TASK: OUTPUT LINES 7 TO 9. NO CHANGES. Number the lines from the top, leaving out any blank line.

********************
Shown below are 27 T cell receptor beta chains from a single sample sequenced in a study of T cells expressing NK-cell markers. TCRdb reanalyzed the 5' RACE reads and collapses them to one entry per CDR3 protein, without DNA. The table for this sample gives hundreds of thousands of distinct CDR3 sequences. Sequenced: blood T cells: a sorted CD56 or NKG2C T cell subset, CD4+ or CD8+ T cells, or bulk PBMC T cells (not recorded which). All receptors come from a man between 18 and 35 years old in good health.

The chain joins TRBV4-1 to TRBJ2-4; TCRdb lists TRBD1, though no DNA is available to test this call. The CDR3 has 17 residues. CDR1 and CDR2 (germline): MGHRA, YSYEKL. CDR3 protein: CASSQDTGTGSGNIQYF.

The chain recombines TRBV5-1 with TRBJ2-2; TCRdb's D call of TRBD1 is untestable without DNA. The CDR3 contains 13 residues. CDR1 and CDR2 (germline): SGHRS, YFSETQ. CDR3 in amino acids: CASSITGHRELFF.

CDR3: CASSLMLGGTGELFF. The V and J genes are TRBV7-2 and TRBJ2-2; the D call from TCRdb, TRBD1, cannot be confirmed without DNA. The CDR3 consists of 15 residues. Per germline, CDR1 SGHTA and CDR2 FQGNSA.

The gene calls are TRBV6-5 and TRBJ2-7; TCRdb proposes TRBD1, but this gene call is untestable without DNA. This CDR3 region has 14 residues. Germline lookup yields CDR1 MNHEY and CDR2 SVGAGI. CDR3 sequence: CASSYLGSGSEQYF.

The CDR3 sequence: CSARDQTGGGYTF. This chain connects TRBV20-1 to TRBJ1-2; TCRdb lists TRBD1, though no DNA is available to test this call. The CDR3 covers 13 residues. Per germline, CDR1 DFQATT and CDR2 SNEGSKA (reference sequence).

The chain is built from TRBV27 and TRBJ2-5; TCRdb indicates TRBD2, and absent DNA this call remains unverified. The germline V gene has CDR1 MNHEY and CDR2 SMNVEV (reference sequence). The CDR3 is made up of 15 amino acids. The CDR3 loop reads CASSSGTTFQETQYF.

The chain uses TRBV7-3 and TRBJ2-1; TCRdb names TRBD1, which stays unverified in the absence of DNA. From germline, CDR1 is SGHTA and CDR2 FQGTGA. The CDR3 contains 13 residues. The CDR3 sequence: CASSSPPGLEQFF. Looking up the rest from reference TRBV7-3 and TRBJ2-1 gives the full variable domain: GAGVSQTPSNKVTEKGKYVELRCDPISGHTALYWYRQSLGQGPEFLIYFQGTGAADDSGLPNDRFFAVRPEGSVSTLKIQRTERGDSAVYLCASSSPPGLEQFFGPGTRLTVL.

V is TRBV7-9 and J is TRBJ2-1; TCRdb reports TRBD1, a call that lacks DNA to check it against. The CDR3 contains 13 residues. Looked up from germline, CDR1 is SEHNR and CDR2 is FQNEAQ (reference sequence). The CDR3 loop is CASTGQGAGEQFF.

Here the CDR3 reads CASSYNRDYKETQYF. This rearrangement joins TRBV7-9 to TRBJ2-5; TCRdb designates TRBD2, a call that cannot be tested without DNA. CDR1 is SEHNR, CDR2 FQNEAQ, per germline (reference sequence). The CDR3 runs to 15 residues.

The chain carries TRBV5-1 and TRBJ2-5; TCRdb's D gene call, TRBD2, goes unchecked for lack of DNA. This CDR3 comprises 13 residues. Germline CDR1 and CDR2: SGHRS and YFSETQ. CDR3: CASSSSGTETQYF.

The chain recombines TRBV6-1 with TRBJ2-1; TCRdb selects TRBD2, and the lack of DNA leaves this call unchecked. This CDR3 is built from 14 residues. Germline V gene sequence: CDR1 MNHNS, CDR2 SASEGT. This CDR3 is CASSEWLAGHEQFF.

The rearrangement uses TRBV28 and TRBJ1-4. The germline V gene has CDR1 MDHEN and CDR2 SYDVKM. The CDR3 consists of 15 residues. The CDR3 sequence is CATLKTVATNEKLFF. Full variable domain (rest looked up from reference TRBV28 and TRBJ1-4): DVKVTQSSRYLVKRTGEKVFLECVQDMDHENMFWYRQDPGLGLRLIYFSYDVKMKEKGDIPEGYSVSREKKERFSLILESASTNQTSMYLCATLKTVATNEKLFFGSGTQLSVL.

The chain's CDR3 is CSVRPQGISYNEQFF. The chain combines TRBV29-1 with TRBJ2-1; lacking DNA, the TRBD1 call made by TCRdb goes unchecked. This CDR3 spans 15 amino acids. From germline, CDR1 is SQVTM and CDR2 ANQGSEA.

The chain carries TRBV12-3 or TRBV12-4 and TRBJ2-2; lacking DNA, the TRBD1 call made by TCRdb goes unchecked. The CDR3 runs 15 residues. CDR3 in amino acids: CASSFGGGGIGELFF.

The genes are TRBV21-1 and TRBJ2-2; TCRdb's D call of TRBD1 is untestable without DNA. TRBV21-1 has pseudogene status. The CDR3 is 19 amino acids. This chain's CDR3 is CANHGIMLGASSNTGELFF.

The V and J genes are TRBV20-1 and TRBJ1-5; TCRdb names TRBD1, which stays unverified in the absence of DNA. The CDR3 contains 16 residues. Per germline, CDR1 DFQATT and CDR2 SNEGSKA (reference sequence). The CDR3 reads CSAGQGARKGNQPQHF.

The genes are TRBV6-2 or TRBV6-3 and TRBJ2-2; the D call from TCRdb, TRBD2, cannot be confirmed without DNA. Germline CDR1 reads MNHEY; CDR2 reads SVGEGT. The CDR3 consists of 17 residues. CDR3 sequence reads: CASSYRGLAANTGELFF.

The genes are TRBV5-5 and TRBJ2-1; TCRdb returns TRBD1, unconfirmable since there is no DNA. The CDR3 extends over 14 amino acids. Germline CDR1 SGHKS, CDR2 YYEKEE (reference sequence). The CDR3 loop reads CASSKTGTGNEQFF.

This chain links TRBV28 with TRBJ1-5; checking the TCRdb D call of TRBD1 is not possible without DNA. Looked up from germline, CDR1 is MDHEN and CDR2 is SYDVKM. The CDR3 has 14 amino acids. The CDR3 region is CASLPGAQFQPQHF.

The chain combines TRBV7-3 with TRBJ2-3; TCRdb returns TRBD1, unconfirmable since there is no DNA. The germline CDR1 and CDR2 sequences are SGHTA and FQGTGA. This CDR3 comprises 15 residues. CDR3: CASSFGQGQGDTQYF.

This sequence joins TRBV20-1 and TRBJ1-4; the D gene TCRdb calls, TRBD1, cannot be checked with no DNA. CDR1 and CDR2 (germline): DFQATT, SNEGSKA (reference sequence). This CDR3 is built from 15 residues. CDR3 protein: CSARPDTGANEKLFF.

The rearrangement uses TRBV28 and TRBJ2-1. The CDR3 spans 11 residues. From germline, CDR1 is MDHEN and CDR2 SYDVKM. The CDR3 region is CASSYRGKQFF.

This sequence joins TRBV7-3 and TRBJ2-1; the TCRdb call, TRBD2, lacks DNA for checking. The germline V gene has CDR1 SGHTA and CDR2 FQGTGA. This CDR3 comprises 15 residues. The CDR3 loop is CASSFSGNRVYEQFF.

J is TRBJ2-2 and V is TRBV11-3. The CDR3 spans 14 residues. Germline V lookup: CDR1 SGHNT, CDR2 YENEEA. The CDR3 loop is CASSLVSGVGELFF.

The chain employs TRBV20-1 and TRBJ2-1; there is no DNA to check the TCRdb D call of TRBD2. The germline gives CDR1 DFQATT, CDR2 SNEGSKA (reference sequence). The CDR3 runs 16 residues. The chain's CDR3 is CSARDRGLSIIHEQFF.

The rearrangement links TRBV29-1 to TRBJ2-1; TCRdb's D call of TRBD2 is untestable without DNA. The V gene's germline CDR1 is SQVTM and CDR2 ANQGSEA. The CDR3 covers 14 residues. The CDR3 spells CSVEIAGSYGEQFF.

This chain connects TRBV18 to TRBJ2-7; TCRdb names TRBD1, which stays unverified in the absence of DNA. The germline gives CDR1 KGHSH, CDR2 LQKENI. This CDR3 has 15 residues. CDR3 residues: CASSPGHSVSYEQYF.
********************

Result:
The chain is built from TRBV27 and TRBJ2-5; TCRdb indicates TRBD2, and absent DNA this call remains unverified. The germline V gene has CDR1 MNHEY and CDR2 SMNVEV (reference sequence). The CDR3 is made up of 15 amino acids. The CDR3 loop reads CASSSGTTFQETQYF.

The chain uses TRBV7-3 and TRBJ2-1; TCRdb names TRBD1, which stays unverified in the absence of DNA. From germline, CDR1 is SGHTA and CDR2 FQGTGA. The CDR3 contains 13 residues. The CDR3 sequence: CASSSPPGLEQFF. Looking up the rest from reference TRBV7-3 and TRBJ2-1 gives the full variable domain: GAGVSQTPSNKVTEKGKYVELRCDPISGHTALYWYRQSLGQGPEFLIYFQGTGAADDSGLPNDRFFAVRPEGSVSTLKIQRTERGDSAVYLCASSSPPGLEQFFGPGTRLTVL.

V is TRBV7-9 and J is TRBJ2-1; TCRdb reports TRBD1, a call that lacks DNA to check it against. The CDR3 contains 13 residues. Looked up from germline, CDR1 is SEHNR and CDR2 is FQNEAQ (reference sequence). The CDR3 loop is CASTGQGAGEQFF.